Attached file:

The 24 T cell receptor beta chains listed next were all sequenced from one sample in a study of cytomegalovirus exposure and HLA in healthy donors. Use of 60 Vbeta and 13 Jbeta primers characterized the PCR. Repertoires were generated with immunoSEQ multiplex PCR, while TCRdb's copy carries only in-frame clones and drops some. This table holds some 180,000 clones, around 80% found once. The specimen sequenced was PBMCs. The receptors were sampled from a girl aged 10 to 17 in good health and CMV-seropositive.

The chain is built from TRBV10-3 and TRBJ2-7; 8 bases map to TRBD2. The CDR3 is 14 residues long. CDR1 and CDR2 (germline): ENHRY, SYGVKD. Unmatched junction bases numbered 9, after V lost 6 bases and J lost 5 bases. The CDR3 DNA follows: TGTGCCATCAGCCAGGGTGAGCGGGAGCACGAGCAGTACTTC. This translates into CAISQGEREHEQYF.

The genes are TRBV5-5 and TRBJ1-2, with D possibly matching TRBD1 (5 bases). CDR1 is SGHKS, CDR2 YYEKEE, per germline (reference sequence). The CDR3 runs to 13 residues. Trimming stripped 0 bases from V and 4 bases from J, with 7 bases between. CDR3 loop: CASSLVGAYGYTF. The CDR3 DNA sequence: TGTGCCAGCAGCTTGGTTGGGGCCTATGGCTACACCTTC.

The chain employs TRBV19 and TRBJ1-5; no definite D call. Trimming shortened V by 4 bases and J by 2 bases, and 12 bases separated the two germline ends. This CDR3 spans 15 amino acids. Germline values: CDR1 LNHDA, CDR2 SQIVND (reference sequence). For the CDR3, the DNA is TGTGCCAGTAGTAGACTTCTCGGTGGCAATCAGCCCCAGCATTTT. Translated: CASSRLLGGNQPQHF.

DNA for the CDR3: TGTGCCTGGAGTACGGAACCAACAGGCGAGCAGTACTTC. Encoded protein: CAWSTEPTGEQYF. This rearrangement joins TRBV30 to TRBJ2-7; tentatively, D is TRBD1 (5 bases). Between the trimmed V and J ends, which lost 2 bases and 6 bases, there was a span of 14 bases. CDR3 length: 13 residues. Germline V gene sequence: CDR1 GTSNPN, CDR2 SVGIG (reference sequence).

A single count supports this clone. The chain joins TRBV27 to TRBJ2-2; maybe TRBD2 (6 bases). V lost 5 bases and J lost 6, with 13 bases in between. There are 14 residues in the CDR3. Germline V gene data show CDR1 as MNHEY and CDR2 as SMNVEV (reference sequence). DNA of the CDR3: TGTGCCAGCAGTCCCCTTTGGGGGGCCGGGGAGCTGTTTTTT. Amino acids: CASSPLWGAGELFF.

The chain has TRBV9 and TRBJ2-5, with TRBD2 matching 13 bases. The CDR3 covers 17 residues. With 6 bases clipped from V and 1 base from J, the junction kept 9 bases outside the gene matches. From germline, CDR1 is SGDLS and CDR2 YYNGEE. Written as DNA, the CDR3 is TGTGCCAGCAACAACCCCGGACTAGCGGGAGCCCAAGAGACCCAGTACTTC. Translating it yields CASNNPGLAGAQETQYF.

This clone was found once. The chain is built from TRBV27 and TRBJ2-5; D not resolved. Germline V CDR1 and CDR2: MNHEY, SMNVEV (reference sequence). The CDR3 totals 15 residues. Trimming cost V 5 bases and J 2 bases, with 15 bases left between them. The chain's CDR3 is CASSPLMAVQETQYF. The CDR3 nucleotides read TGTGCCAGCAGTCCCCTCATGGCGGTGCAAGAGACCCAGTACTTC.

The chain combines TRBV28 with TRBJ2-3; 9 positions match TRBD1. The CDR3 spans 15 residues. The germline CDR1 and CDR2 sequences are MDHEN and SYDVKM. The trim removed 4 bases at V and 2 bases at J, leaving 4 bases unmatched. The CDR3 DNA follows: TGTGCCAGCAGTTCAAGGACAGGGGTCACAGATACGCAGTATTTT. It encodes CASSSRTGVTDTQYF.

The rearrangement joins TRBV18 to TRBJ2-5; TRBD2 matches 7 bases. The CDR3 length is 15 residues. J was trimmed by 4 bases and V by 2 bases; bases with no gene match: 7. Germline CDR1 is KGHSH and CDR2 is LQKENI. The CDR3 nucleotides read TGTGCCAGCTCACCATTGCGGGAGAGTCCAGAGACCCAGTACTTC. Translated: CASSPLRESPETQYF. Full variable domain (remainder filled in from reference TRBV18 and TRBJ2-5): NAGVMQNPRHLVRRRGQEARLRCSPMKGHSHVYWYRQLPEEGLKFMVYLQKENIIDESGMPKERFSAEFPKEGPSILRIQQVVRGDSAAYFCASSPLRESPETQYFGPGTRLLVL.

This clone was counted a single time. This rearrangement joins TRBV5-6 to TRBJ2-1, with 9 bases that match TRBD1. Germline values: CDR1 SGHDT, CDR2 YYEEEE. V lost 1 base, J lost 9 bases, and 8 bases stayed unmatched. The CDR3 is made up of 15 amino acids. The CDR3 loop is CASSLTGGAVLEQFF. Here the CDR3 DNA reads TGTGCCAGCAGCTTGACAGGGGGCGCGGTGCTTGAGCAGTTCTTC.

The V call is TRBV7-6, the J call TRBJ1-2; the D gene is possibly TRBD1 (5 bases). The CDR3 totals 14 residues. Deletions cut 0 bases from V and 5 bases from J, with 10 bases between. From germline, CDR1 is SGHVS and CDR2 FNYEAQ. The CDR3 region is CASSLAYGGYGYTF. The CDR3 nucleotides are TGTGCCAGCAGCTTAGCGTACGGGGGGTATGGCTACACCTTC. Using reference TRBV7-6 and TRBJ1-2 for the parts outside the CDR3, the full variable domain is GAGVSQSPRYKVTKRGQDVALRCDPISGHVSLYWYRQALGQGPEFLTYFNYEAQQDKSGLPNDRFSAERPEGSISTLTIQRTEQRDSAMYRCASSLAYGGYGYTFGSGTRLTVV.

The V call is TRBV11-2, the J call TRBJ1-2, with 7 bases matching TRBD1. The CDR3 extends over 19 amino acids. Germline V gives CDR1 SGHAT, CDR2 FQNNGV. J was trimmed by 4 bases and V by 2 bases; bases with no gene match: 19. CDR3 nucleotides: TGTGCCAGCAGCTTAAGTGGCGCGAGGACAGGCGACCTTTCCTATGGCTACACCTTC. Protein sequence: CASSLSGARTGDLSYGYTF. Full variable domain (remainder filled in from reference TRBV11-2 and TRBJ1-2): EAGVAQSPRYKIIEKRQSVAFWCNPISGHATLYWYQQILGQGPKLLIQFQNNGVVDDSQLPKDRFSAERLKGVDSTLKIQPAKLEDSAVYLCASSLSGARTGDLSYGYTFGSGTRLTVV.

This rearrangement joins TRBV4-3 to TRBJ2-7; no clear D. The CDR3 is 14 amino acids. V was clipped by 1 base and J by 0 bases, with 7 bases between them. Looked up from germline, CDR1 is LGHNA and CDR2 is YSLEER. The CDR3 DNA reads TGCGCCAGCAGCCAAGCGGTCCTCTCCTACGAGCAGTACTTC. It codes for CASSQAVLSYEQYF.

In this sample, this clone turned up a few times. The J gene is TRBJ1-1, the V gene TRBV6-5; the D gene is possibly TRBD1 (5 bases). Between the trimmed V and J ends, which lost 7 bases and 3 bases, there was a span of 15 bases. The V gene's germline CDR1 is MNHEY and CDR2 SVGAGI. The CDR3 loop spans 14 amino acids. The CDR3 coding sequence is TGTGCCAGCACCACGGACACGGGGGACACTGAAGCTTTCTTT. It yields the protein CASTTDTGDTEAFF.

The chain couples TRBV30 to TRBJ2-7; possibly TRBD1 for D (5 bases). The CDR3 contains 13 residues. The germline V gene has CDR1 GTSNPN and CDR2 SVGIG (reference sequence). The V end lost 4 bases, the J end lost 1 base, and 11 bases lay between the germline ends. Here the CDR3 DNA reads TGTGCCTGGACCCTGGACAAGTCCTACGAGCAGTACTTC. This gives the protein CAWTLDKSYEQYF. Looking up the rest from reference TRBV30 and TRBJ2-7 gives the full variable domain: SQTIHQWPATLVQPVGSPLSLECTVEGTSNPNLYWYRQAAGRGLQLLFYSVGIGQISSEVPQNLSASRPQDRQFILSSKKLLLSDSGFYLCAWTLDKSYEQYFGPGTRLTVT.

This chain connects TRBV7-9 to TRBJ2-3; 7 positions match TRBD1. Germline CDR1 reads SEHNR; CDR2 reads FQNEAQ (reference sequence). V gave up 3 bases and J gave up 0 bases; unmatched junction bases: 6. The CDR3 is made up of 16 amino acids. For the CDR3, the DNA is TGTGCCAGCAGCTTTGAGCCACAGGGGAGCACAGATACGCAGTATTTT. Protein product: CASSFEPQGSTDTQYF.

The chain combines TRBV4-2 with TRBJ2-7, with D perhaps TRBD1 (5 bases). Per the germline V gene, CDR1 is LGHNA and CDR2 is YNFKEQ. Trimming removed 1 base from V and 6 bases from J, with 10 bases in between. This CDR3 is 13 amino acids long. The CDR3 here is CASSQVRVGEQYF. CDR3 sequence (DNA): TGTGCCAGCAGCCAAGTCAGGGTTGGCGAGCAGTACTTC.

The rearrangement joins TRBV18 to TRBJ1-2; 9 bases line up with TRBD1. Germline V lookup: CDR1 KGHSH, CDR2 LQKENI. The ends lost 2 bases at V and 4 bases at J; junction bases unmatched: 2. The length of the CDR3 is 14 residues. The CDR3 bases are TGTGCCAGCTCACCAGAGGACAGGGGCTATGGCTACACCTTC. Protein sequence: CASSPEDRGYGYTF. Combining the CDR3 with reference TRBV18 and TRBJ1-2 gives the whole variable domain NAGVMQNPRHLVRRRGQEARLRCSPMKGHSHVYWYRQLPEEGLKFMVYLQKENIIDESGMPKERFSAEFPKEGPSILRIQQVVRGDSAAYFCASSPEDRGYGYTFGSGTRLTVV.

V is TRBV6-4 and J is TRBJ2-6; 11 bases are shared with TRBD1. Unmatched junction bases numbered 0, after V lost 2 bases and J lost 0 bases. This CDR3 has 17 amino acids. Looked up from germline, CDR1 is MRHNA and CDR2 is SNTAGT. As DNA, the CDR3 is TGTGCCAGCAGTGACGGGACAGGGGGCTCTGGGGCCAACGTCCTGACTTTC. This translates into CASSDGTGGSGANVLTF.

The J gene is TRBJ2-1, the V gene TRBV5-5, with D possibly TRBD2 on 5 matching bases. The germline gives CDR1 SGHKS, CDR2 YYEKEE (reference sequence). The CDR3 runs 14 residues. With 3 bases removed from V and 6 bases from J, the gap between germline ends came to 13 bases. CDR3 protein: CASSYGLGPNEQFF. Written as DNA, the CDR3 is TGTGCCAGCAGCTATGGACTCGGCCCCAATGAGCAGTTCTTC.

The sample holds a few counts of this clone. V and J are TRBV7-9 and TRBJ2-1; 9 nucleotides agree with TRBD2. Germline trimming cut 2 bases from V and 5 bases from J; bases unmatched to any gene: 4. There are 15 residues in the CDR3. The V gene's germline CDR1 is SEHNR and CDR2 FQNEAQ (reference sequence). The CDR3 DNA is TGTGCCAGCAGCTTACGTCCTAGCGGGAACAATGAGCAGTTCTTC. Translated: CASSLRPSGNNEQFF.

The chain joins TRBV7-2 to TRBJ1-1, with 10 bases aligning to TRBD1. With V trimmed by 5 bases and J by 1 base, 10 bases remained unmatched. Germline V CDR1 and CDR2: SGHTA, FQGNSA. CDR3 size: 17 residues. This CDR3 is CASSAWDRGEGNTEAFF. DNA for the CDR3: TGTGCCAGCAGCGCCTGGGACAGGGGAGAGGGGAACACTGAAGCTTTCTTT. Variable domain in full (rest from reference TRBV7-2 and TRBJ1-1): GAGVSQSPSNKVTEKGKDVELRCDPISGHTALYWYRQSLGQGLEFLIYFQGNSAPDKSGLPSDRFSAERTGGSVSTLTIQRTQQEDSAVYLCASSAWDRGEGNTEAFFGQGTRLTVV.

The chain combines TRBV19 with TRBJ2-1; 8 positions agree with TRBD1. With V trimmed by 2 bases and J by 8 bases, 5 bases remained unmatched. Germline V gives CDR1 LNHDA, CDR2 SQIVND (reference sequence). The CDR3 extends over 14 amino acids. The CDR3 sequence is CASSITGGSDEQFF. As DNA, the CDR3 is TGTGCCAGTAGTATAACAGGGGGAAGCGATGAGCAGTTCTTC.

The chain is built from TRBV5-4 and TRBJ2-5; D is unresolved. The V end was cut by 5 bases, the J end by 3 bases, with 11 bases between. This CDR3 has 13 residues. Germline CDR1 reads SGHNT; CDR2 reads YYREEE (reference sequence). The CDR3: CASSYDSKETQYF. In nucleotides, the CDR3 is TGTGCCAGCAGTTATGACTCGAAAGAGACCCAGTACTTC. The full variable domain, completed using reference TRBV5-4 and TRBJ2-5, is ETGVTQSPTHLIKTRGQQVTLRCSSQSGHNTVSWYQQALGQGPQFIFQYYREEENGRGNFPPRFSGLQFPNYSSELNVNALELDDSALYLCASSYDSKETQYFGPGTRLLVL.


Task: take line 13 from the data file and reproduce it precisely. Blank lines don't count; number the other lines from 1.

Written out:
The V call is TRBV11-2, the J call TRBJ1-2, with 7 bases matching TRBD1. The CDR3 extends over 19 amino acids. Germline V gives CDR1 SGHAT, CDR2 FQNNGV. J was trimmed by 4 bases and V by 2 bases; bases with no gene match: 19. CDR3 nucleotides: TGTGCCAGCAGCTTAAGTGGCGCGAGGACAGGCGACCTTTCCTATGGCTACACCTTC. Protein sequence: CASSLSGARTGDLSYGYTF. Full variable domain (remainder filled in from reference TRBV11-2 and TRBJ1-2): EAGVAQSPRYKIIEKRQSVAFWCNPISGHATLYWYQQILGQGPKLLIQFQNNGVVDDSQLPKDRFSAERLKGVDSTLKIQPAKLEDSAVYLCASSLSGARTGDLSYGYTFGSGTRLTVV.